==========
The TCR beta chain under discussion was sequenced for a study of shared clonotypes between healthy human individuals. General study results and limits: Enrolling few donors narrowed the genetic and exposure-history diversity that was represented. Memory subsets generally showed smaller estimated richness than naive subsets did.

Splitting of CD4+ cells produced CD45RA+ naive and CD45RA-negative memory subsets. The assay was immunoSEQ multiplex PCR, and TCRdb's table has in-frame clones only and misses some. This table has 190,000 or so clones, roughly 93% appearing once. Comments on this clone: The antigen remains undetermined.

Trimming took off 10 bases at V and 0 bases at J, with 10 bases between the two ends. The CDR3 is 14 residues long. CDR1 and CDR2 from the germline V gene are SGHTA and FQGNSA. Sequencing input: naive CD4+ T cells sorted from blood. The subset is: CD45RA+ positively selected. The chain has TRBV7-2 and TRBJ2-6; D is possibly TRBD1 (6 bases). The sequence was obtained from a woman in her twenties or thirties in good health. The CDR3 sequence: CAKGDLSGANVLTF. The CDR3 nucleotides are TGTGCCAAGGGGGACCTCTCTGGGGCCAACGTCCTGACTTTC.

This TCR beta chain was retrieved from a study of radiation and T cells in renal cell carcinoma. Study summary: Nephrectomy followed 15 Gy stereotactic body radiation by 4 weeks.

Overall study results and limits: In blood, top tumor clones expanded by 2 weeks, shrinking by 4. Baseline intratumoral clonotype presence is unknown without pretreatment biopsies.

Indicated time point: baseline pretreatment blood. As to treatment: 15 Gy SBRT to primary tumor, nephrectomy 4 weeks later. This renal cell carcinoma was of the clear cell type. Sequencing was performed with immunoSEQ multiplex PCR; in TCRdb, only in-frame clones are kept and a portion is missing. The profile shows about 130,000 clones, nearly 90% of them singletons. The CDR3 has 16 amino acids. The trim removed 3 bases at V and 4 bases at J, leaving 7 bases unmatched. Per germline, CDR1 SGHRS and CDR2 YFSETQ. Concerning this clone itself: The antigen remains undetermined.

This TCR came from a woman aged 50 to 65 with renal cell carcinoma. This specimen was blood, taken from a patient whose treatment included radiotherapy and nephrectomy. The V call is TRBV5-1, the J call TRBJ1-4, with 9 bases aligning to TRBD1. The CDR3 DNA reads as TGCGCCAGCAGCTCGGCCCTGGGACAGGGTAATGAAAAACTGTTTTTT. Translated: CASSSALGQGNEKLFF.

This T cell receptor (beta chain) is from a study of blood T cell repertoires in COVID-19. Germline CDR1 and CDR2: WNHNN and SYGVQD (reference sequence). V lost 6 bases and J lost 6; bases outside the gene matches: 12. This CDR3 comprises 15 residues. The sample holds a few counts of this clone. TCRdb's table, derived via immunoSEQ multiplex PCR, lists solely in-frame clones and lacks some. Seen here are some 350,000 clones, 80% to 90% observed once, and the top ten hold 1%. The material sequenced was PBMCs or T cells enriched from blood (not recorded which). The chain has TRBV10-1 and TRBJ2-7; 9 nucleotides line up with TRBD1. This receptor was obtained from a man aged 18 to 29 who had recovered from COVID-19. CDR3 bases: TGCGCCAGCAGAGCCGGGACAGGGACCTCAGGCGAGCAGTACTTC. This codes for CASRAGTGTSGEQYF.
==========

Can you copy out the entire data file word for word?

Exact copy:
The TCR beta chain under discussion was sequenced for a study of shared clonotypes between healthy human individuals. General study results and limits: Enrolling few donors narrowed the genetic and exposure-history diversity that was represented. Memory subsets generally showed smaller estimated richness than naive subsets did.

Splitting of CD4+ cells produced CD45RA+ naive and CD45RA-negative memory subsets. The assay was immunoSEQ multiplex PCR, and TCRdb's table has in-frame clones only and misses some. This table has 190,000 or so clones, roughly 93% appearing once. Comments on this clone: The antigen remains undetermined.

Trimming took off 10 bases at V and 0 bases at J, with 10 bases between the two ends. The CDR3 is 14 residues long. CDR1 and CDR2 from the germline V gene are SGHTA and FQGNSA. Sequencing input: naive CD4+ T cells sorted from blood. The subset is: CD45RA+ positively selected. The chain has TRBV7-2 and TRBJ2-6; D is possibly TRBD1 (6 bases). The sequence was obtained from a woman in her twenties or thirties in good health. The CDR3 sequence: CAKGDLSGANVLTF. The CDR3 nucleotides are TGTGCCAAGGGGGACCTCTCTGGGGCCAACGTCCTGACTTTC.

This TCR beta chain was retrieved from a study of radiation and T cells in renal cell carcinoma. Study summary: Nephrectomy followed 15 Gy stereotactic body radiation by 4 weeks.

Overall study results and limits: In blood, top tumor clones expanded by 2 weeks, shrinking by 4. Baseline intratumoral clonotype presence is unknown without pretreatment biopsies.

Indicated time point: baseline pretreatment blood. As to treatment: 15 Gy SBRT to primary tumor, nephrectomy 4 weeks later. This renal cell carcinoma was of the clear cell type. Sequencing was performed with immunoSEQ multiplex PCR; in TCRdb, only in-frame clones are kept and a portion is missing. The profile shows about 130,000 clones, nearly 90% of them singletons. The CDR3 has 16 amino acids. The trim removed 3 bases at V and 4 bases at J, leaving 7 bases unmatched. Per germline, CDR1 SGHRS and CDR2 YFSETQ. Concerning this clone itself: The antigen remains undetermined.

This TCR came from a woman aged 50 to 65 with renal cell carcinoma. This specimen was blood, taken from a patient whose treatment included radiotherapy and nephrectomy. The V call is TRBV5-1, the J call TRBJ1-4, with 9 bases aligning to TRBD1. The CDR3 DNA reads as TGCGCCAGCAGCTCGGCCCTGGGACAGGGTAATGAAAAACTGTTTTTT. Translated: CASSSALGQGNEKLFF.

This T cell receptor (beta chain) is from a study of blood T cell repertoires in COVID-19. Germline CDR1 and CDR2: WNHNN and SYGVQD (reference sequence). V lost 6 bases and J lost 6; bases outside the gene matches: 12. This CDR3 comprises 15 residues. The sample holds a few counts of this clone. TCRdb's table, derived via immunoSEQ multiplex PCR, lists solely in-frame clones and lacks some. Seen here are some 350,000 clones, 80% to 90% observed once, and the top ten hold 1%. The material sequenced was PBMCs or T cells enriched from blood (not recorded which). The chain has TRBV10-1 and TRBJ2-7; 9 nucleotides line up with TRBD1. This receptor was obtained from a man aged 18 to 29 who had recovered from COVID-19. CDR3 bases: TGCGCCAGCAGAGCCGGGACAGGGACCTCAGGCGAGCAGTACTTC. This codes for CASRAGTGTSGEQYF.